Heisman Trophy winning quarterback Jameis Winston was accused this week of stealing crab legs from a Tallahassee, Florida Publix. Since the time of the incident, media outlets, NFL scouts, and fans of certain rival teams have taken issue with Winston’s actions, making fun, questioning his character and showing concern over his draft stock. Perhaps these concerns are warranted and perhaps not, all are certainly entitled to their opinion. At the end of the day, Winston wasn’t charged with a criminal offense for retail theft or petit theft but rather was issued a civil infraction requiring him to perform public service hours and pay a nominal fine. His eligibility for the civil infraction program was reviewed by local law enforcement in Tallahassee and Winston was ultimately deemed a proper candidate for diversionary action. I’ll be the first to admit I’m biased as I’m both a Tampa criminal lawyer and a Garnet and Gold bleeding, armchair quarterbacking, TV yelling, die hard Florida State alum. Though many believe Winston intended to steal the items from Publix, could it possibly be that this really was what just began as an innocent mistake followed by poor judgment? I’m confident my friends from that school in Hogtown will insist on his criminality but could it be possible that there was no criminal intent here?
As with most other crimes, an allegation of petit theft requires that the person accused possessed the requisite mental state to commit a crime. In English, the State Attorney must show, in order to prove a theft crime has occurred, that one intended to deprive the victim of their property either temporarily or permanently. Generally proof of intent is found circumstantially through an effort to deceive a victim, an effort to conceal the stolen item or an admission of guilt. Had the State charged Winston with a crime in this instance, it would have been for a second degree misdemeanor petit theft count as the value of the property taken was less than $100.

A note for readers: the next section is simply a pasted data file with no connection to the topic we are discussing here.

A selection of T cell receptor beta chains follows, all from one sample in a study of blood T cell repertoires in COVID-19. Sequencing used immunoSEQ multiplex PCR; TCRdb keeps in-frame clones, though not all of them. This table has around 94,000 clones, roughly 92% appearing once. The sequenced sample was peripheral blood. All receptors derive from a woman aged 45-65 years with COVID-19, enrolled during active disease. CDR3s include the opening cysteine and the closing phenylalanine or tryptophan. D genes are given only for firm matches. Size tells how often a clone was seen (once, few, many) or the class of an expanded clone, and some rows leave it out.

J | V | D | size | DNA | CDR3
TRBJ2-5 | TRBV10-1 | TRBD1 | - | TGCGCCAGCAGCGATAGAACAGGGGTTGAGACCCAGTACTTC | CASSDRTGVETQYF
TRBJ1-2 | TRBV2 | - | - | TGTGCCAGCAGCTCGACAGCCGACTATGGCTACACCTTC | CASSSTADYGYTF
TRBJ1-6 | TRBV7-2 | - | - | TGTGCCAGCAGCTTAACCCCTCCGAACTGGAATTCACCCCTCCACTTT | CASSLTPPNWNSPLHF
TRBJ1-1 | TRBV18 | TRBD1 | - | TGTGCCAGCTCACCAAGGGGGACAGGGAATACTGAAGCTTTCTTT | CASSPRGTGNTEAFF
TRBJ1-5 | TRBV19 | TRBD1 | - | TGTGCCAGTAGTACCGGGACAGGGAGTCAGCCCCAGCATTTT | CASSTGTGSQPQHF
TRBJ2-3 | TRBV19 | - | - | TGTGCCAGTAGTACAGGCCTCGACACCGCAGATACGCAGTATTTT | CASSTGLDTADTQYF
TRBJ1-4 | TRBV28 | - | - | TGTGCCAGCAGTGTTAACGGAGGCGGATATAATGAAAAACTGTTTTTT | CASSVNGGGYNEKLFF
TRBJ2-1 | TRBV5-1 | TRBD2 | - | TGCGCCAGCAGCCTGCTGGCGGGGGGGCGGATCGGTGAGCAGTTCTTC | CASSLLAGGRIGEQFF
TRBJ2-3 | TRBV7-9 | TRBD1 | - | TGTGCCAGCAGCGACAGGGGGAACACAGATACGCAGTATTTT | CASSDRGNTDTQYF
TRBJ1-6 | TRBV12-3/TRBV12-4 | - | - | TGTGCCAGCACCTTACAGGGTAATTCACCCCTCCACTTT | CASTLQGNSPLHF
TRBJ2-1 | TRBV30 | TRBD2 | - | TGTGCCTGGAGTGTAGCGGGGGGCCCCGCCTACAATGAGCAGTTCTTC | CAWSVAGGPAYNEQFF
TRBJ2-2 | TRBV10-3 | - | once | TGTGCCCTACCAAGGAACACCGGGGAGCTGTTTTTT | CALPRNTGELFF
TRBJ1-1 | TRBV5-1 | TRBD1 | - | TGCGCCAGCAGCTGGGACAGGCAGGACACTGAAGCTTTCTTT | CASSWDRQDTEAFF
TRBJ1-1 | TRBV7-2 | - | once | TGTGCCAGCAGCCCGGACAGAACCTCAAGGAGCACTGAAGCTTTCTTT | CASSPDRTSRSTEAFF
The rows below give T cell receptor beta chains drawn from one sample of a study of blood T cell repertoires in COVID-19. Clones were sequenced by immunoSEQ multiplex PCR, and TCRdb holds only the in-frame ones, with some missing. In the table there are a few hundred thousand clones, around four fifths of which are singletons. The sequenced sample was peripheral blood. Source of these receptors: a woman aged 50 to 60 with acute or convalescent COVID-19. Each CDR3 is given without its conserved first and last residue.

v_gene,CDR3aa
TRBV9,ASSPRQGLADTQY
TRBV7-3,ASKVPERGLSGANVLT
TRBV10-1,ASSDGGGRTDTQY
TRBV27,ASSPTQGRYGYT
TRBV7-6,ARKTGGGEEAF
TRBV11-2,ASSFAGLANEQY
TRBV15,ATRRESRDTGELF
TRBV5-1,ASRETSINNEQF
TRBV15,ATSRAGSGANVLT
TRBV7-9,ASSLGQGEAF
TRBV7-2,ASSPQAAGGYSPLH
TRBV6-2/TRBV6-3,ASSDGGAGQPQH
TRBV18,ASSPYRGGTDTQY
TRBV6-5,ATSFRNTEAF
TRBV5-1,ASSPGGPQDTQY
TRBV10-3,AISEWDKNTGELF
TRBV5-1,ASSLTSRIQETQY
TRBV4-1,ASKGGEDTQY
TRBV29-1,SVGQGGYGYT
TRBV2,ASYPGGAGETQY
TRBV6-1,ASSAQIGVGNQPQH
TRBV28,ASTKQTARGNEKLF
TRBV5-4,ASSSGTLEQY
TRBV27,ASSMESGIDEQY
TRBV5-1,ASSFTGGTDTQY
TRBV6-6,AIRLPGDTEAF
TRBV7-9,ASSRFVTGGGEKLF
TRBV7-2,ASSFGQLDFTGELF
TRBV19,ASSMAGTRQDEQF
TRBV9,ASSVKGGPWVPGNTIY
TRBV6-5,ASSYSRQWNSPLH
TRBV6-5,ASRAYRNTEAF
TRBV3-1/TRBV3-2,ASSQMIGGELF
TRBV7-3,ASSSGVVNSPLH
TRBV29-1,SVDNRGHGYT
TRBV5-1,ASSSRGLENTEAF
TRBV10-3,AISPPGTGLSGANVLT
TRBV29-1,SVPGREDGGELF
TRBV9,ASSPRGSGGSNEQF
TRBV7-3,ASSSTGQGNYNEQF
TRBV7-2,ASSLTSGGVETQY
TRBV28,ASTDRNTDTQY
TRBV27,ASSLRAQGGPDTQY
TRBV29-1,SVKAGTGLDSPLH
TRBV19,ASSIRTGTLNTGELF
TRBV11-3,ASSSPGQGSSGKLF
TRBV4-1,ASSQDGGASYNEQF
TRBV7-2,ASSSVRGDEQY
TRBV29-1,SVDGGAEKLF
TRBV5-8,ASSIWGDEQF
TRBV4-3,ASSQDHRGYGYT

Though I wouldn’t normally recommend someone roll the dice and take their theft allegation to trial on a lack of mental state defense (unless the facts are completely legitimate), Winston’s initial actions in leaving the store without paying may be a decent situation where that defense could work. After winning the Heisman Trophy Winston is arguably one of the biggest sports celebrities going today. No doubt he is approached constantly by students and grown men alike asking for an autograph or picture, or doing anything they can to get his attention. If this occurred while he was in Publix, it is possible that in a moment of distraction, Winston did leave with his food, not realizing his mistake. Not to make excuses for my alma mater’s quarterback, but unfortunately being a criminal defense attorney doesn’t provide the same kind of entertaining schedule one who is a dual sport athlete on two nationally ranked collegiate teams has. He is an everyday player in two sports that overlap. He’s taking a full load of classes. The guy has to be busy. He’s probably a bit tired at times too. Could it be that that added to this incident? What of the fact that he left without concealing the items? Witnesses stated that he left holding the items in plain view. That’s not very good thievery in my opinion.
I don’t have all the facts of what happened this week at Publix. Winston made a statement indicating he forgot to pay and officers involved in the investigation indicated that they believed him to be telling the truth. I have no clue. In my opinion, the kid made a mistake by leaving the store without paying and made a bigger one by not going back when he realized what he had done. Though I rarely do this, on this one I will defer to the police. Considering the backlash on law enforcement for their handling of the sexual assault allegations against Winston last year, I can’t imagine they would be willing to cut him a break. The police believed that he didn’t intend to steal the items and as such, cited him civilly. At the end of the day, in order to prove a crime has occurred, all elements of said crime must be proven.
With respect to Winston being in possession of stolen property, there could be no proving a charge of dealing in stolen property under Florida Statute 812.019 without first proving that Winston stole the item. For the reasons mentioned above it is at least questionable as to Winston’s mental state when the items were taken. Without proving that the item was “stolen,” one couldn’t say that Winston possessed property he knew was stolen. Say that three times fast!
Everyone, including Florida criminal defense attorneys, will have their opinion on this situation. Whether Winston is to be believed is up you. As a Tampa criminal attorney it seems to me that there are many angles to this situation. I believe the police got this one right.
If you’ve been charged with a Federal or State crime, contact criminal attorney Jason Mayberry today at 813-444-7435 or at 727-771-3847 for a free initial consultation.